‘Stay-to-Stay’ Brings Young Demographic to VT


Vermont’s population is among the oldest in the nation, coming in third in terms of median age, according to the U.S. Census Bureau. This means fewer available laborers, more demands on social services and an uncertainty about the future of the state. The good news? The Vermont government is well aware of the problem and intends to focus on revitalizing the state. 

“Expanding our workforce is one of the top priorities of my administration,” Gov. Phil Scott said in March, “We must think outside the box … to attract more working families and young professionals to Vermont.”

Part of the solution to this problem is the legislature’s Remote Worker Grant program, a highly publicized initiative that offers $10,000 to any young professional willing to relocate to Vermont and work remotely. The announcement of the grant program generated interest nationwide, and applications started rolling in on Jan. 1  of this year.

The Remote Worker Grant program is not the first program designed to lower the median age and build a bright future for the Green Mountain State. The Department of Tourism and Marketing is contributing to the efforts with their Stay-to-Stay program, which began in April 2018.

The hope is that people say, ‘I don’t just want to visit here, I want to live here.’”


Thirteen million people visit Vermont each year — an astonishing number of tourists for such a small state. From quick ski getaways to hiking honeymoons, these visitors overwhelmingly love the state. Their appreciation of the gorgeous Green Mountains, local food and community-minded culture means that many of these tourists return year after  year. The Vermont Department of Tourism and Marketing (VDTM) is working to persuade those people to turn their vacations into residency.

“We asked ourselves: how do we use the tools we have to help with this problem facing the state?” said Nate Formalarie, communications director for the Department of Tourism and Marketing. “The Stay-to-Stay pilot is a great way to pool the resources of the state and local folks.”

Stay-to-Stay began just last year as a pilot program. The initiative entices new residents by providing three days of whirlwind programming designed to showcase the best of Vermont and, ideally, to convince people that Vermont is the place for them.

“The hope is that people say, ‘I don’t just want to visit here, I want to live here,’” Formarlie explained.

While interested vacationers have to pay for their own travel and hotels, Vermonters organize everything else. On Friday night, participants in the program have a meet-and-greet opportunity to ask residents questions and introduce themselves to local employers, as well as to meet community organizers, members of the Chamber of Commerce and real estate agents. The cocktail-party-style gathering allows potential residents to get a feel for the area and to network.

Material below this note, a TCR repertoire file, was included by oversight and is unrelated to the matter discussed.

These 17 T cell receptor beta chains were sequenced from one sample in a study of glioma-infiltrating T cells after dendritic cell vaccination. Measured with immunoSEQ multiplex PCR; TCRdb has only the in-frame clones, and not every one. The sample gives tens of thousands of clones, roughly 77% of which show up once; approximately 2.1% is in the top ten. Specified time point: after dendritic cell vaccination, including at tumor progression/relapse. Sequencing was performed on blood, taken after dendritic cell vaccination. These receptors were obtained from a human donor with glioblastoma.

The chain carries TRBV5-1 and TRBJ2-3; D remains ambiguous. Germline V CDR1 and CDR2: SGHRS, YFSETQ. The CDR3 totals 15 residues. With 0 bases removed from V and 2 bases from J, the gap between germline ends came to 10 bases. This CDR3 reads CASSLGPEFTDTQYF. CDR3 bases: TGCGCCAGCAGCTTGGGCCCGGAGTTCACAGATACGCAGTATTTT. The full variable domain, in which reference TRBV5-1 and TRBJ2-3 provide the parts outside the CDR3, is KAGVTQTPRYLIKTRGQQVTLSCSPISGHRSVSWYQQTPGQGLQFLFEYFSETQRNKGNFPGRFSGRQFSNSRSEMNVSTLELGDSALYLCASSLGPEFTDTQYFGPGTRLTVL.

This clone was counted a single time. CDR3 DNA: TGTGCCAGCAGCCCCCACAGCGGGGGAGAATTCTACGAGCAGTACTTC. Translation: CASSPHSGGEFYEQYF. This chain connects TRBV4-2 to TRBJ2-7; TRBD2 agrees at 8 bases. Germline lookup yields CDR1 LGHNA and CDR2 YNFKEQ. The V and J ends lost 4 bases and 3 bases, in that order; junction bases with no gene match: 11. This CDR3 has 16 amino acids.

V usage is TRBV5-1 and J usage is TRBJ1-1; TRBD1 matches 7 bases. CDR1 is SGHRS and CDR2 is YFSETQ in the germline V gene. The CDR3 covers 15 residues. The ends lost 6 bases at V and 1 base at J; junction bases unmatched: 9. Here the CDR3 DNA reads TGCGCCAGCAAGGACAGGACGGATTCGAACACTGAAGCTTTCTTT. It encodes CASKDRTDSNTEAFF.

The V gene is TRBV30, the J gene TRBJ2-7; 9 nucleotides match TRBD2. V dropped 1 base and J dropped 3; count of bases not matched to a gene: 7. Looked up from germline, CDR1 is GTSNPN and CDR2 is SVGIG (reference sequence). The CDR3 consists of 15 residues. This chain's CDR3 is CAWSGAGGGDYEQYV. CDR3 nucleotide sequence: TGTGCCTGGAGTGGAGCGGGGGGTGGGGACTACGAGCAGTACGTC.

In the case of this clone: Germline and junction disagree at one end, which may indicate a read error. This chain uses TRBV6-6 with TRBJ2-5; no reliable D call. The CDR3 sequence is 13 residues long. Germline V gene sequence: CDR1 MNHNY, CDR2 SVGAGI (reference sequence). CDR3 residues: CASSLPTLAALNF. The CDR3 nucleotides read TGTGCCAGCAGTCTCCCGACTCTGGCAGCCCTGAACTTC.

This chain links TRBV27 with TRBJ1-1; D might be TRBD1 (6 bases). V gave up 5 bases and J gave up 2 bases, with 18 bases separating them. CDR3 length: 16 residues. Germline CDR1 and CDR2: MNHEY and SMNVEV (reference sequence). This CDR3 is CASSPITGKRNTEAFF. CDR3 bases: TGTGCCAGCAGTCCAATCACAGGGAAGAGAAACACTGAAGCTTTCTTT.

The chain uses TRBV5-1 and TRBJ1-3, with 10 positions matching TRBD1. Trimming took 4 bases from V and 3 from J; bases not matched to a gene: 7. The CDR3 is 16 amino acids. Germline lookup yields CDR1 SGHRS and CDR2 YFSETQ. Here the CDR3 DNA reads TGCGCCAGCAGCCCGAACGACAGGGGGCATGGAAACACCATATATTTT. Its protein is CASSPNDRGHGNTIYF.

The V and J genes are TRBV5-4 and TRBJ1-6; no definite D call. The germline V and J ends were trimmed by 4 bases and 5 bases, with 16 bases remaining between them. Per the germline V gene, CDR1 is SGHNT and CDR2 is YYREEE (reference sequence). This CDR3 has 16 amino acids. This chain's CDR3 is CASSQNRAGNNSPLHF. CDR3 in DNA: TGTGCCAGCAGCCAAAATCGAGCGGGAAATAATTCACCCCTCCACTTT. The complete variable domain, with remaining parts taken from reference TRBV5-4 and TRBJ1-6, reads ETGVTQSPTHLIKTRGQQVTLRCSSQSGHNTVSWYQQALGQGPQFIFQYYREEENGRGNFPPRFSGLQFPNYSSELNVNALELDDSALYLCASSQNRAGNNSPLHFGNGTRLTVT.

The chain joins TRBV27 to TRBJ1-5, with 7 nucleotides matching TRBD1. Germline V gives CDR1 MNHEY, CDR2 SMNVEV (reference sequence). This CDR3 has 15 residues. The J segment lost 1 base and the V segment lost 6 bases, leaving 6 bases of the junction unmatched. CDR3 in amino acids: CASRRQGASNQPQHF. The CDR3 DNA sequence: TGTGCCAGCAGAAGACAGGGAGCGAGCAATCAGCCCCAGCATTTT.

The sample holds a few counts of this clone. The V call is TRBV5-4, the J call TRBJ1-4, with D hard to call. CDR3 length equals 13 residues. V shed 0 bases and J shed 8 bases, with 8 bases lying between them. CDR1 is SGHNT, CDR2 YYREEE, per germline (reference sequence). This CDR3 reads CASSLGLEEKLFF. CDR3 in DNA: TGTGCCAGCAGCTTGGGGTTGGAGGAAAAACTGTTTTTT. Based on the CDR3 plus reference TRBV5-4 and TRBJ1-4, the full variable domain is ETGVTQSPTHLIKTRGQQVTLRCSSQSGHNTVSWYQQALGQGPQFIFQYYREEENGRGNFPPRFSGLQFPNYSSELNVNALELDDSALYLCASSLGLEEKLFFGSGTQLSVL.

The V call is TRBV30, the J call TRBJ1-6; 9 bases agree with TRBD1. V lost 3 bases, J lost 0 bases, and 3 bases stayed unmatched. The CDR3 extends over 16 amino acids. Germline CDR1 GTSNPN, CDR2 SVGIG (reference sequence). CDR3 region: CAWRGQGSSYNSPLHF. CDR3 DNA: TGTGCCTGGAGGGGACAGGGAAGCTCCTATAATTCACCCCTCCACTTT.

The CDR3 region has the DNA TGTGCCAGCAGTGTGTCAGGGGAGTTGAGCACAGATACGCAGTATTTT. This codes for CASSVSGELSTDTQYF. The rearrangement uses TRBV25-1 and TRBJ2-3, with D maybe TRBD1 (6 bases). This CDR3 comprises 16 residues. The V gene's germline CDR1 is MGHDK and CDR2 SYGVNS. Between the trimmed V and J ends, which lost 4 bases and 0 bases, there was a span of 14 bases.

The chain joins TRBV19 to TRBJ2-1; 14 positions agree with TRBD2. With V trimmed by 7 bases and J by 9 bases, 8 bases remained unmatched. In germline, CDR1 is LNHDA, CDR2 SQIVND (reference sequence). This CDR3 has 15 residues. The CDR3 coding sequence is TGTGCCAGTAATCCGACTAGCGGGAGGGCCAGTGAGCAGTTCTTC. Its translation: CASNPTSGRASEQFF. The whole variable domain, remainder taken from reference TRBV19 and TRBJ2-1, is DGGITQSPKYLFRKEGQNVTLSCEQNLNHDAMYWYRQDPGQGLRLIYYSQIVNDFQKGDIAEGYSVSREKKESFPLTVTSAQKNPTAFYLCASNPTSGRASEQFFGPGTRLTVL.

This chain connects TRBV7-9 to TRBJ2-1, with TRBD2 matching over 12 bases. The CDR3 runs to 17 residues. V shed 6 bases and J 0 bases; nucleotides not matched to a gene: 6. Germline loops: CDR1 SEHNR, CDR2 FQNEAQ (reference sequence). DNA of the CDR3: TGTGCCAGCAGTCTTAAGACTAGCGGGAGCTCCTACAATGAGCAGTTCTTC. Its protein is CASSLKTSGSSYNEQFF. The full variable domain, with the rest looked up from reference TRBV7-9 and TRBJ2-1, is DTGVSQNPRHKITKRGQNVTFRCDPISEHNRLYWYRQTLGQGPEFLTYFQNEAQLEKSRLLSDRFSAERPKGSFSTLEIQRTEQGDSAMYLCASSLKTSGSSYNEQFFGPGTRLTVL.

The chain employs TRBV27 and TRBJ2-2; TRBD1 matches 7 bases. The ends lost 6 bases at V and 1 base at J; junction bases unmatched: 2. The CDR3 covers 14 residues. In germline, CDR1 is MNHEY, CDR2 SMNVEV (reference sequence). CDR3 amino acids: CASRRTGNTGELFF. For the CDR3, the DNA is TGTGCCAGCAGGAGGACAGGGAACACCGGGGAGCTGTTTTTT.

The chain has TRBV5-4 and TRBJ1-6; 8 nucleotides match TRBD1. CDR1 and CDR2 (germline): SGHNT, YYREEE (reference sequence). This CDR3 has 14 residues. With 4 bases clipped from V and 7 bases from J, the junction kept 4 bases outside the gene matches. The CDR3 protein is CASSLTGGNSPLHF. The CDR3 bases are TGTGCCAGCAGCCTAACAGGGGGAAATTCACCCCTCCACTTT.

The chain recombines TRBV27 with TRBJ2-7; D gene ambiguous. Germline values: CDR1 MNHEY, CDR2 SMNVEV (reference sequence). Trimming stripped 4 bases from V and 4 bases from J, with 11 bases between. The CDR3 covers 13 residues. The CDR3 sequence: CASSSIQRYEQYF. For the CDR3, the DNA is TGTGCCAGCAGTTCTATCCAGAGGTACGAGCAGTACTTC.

Saturday and Sunday are set aside for the participants to explore the attractions of the region on their own, similar to a regular vacation. In Burlington, this can include a stroll down Church Street or a visit to Ben & Jerry’s. Vermont Vacation identifies items of interest for the potential residents in each of the communities in the program. Participants can sightsee, meet with realtors to find houses, set up interviews with employers, and enjoy all that Vermont has to offer over the course of their weekend.

The three-day adventure ends on Monday morning with a meeting about relocation that focuses on the logistics of moving to Vermont and the opportunities such a move provides. By the end of these three days, future Vermonters have the opportunity to pick out a house, interview for a job and find friends in a new neighborhood.

The inventive use of Vermont’s tourism draws has proved successful. Over the course of the four weekends organized by the VDTM last year, 140 people came to preview what life as a Vermonter looks like, and many of them fell in love with the incredible state.

“Seven of them have already moved, and 37 more are actively job searching and real-estate hunting to move within the next year,” Formalarie said.

The qualitative response to the program has been overwhelmingly positive. Sandra Hegedus traveled from Cleveland for a weekend in Brattleboro and told VTDigger that she loved Vermont. 

“There’s a progressive thought process and an acceptance of different kinds of people,” Hegedus said. Comments like these were echoed by many of the participants in the pilot program, who complimented everything from the beautiful fall weather to the political climate. High on the list of Vermont’s assets were maple creemees and the statewide community engagement with and commitment to environmentalism.

Positive reviews and the program’s 32% success rate bode well for the future. 1,200 people expressed interest in the program last year, although the number of available weekends limited how many people actually attended. Next year, Stay-to-Stay will have 15 different weekends in Burlington, Brattleboro, Manchester, Rutland and Bennington. The increased number of available weekends means that Vermonters can expect new neighbors in the coming years. The success of Stay-to-Stay only confirms what many Vermonters already knew: all it takes is one weekend to fall in love with the Green Mountain State.